You’ve perfected your resume, found a great job listing, and landed your dream interview. Now what? Here are 10 tips for making your interview a success. Just remember these things NOT to do:
I. Going after large organizations only (such as the Fortune 500).
II. Hunting all by yourself for places to visit, using ads and résumés.
III. Doing no homework on an organization before going there.
IV. Allowing the Personnel Department (or Human Resources) to interview you-their primary function is to screen you OUT.
V. Setting no time limit when you make the appointment with an organization.
VI. Letting your resume be used as the agenda for the job-interview.
VII. Talking primarily about yourself, and what benefit the job will be for you.
VIII. When answering a question of theirs, talking anywhere from two to fifteen minutes at a time.
IX. Basically approaching them as if you were a job beggar, hoping they will offer you a job, however humble.
X. Not sending a thank-you note right after the interview.
An interview resembles dating, more than it does buying a used car (you). An interview is two people trying to decide if they want “to go steady.”
An interview is not to be thought of as marketing yourself: i.e., selling yourself to a half-interested employer. Rather, an interview is part of your research, i.e., the data-collecting process that you have been engaged in, or should have been engaged in, during your whole job-hunt.
While you are sitting there, with the employer, the question you are trying to find an answer to is: “Do I want to work here, or not?” You use the interview to find out. Only when you have concluded, Yes, do you then turn your energy toward selling yourself.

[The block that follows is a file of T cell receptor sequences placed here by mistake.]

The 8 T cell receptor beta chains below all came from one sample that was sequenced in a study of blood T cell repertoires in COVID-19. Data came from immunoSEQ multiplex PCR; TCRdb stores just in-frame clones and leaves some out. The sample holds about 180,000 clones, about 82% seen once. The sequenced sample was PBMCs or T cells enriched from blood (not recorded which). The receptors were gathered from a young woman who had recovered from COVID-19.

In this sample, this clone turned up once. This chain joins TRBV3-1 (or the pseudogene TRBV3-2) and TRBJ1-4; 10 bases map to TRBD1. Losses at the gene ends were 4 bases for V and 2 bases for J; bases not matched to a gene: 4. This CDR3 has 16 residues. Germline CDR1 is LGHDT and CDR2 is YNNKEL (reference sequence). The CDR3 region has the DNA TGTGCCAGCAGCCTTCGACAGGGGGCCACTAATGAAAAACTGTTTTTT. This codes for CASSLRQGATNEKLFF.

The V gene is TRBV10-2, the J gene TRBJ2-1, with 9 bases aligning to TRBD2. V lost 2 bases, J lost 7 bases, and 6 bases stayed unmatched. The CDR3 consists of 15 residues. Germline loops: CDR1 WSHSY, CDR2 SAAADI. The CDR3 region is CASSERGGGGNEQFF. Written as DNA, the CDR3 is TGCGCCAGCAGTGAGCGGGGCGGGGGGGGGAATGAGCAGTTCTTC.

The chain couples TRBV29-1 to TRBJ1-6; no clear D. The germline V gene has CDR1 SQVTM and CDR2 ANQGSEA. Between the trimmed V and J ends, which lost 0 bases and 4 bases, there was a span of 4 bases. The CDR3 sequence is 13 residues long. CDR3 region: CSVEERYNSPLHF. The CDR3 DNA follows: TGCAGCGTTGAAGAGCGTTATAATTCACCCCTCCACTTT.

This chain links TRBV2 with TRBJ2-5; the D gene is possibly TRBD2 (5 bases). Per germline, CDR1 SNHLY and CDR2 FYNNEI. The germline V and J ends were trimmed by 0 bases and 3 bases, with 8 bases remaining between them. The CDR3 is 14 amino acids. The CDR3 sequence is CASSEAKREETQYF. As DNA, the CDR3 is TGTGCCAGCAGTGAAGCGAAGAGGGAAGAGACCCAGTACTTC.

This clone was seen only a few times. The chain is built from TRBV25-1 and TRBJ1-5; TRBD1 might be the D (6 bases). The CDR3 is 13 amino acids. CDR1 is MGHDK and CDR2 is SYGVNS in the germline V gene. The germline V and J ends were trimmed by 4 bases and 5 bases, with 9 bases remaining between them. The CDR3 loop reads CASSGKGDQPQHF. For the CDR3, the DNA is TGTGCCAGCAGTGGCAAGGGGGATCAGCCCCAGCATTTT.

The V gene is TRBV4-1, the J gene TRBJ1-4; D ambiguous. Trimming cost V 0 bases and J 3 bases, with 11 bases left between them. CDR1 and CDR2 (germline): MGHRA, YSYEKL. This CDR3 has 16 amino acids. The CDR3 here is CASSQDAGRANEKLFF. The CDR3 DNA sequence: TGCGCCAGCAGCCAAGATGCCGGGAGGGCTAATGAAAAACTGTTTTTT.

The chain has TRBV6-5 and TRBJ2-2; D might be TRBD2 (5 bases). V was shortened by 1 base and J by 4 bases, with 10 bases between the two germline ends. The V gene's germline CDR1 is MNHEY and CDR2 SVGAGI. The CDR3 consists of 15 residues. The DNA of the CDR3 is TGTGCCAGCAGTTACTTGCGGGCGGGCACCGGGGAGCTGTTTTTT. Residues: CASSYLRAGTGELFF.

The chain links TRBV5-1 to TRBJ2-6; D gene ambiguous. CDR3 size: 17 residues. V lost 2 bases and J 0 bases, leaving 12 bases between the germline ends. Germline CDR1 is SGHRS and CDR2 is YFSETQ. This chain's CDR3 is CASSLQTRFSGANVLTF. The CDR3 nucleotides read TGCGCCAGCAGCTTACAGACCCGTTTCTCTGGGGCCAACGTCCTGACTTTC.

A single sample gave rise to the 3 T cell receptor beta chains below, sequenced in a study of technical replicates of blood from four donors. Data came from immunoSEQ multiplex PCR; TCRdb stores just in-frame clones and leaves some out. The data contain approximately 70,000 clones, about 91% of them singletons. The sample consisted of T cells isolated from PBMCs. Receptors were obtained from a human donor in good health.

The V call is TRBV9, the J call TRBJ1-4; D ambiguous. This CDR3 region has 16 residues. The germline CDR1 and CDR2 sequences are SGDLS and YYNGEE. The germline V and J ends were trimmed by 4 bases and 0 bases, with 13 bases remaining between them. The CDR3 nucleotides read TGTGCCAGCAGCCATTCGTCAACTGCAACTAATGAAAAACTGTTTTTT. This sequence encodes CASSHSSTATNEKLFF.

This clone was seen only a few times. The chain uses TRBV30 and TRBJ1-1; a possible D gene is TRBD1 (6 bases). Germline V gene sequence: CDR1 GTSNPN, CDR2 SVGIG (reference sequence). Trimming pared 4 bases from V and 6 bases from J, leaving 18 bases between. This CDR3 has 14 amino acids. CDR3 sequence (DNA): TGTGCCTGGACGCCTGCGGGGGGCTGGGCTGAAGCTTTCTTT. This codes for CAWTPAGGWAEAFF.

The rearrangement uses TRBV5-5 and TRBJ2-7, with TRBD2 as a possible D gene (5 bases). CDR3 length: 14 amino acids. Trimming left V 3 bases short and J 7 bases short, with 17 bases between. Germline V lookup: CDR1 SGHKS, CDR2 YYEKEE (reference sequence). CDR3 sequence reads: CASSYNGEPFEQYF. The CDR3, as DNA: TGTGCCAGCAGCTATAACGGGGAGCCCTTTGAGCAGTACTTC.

An interview is not to be thought of as a test. It’s a data-collecting process for the employer, too. They are still trying to decide if you fit. They are using the interview to find out “Do I want him or her to work here? Do they have skills, knowledge, or experience that I really need? Do they have an attitude toward work, that I am looking for? And, how will they fit in with my other employees?”
An interview is best prepared for, before you go in, by taking these three steps:
- Research the organization or company, before going in. Go to their website if they have one, and read everything there that is “About Us.” Ask your local librarian for help in finding any news clippings or other information about the place. And finally, ask all your friends if they know anyone who ever worked there, or works there still, so you can take them to lunch or tea or Starbucks and find out any inside stories. All organizations love to be loved. If you’ve gone to all this trouble, to find out as much as possible about them, they will be flattered and impressed, believe me, because most job-hunters never go to this amount of trouble…
- When setting up an interview, specify the time you need. Experts recommend you only ask for twenty minutes, and observe this commitment religiously. Once you’re into the interview, stay aware of the time, and don’t stay one minute longer than the twenty minutes, unless the employer begs you to-and I mean, begs. Always respond with, “I said I would only take twenty minutes of your time, and I like to honor my agreements.” This will always make a big impression on an employer!
- As you go to the interview, keep in mind that the person-who-has-the-power-to-hire-you is sweating, too. Why? Because, the hiring-interview is not a very reliable way to choose an employee… [T]he hiring-interview is not a science. It is a very, very hazy art, done badly by most of its employer-practitioners, in spite of their own past experience, their very best intentions, and their carloads of goodwill.